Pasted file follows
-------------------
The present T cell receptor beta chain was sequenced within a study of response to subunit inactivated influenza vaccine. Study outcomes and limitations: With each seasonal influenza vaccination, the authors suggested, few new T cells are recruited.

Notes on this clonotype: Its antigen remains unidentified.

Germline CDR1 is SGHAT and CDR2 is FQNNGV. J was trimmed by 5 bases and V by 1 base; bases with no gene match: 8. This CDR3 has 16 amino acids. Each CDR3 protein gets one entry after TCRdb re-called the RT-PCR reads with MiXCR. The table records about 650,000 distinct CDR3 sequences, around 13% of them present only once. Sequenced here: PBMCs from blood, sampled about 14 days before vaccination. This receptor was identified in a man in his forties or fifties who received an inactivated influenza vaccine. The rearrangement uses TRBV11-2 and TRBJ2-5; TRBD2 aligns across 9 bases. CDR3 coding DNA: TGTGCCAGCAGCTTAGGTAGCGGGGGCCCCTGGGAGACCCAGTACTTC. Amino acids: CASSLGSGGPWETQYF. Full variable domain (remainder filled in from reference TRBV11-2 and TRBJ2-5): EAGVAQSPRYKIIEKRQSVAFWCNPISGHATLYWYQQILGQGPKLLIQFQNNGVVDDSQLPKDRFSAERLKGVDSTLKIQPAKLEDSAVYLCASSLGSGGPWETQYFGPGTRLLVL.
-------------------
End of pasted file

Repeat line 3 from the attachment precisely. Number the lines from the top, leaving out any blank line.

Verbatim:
Germline CDR1 is SGHAT and CDR2 is FQNNGV. J was trimmed by 5 bases and V by 1 base; bases with no gene match: 8. This CDR3 has 16 amino acids. Each CDR3 protein gets one entry after TCRdb re-called the RT-PCR reads with MiXCR. The table records about 650,000 distinct CDR3 sequences, around 13% of them present only once. Sequenced here: PBMCs from blood, sampled about 14 days before vaccination. This receptor was identified in a man in his forties or fifties who received an inactivated influenza vaccine. The rearrangement uses TRBV11-2 and TRBJ2-5; TRBD2 aligns across 9 bases. CDR3 coding DNA: TGTGCCAGCAGCTTAGGTAGCGGGGGCCCCTGGGAGACCCAGTACTTC. Amino acids: CASSLGSGGPWETQYF. Full variable domain (remainder filled in from reference TRBV11-2 and TRBJ2-5): EAGVAQSPRYKIIEKRQSVAFWCNPISGHATLYWYQQILGQGPKLLIQFQNNGVVDDSQLPKDRFSAERLKGVDSTLKIQPAKLEDSAVYLCASSLGSGGPWETQYFGPGTRLLVL.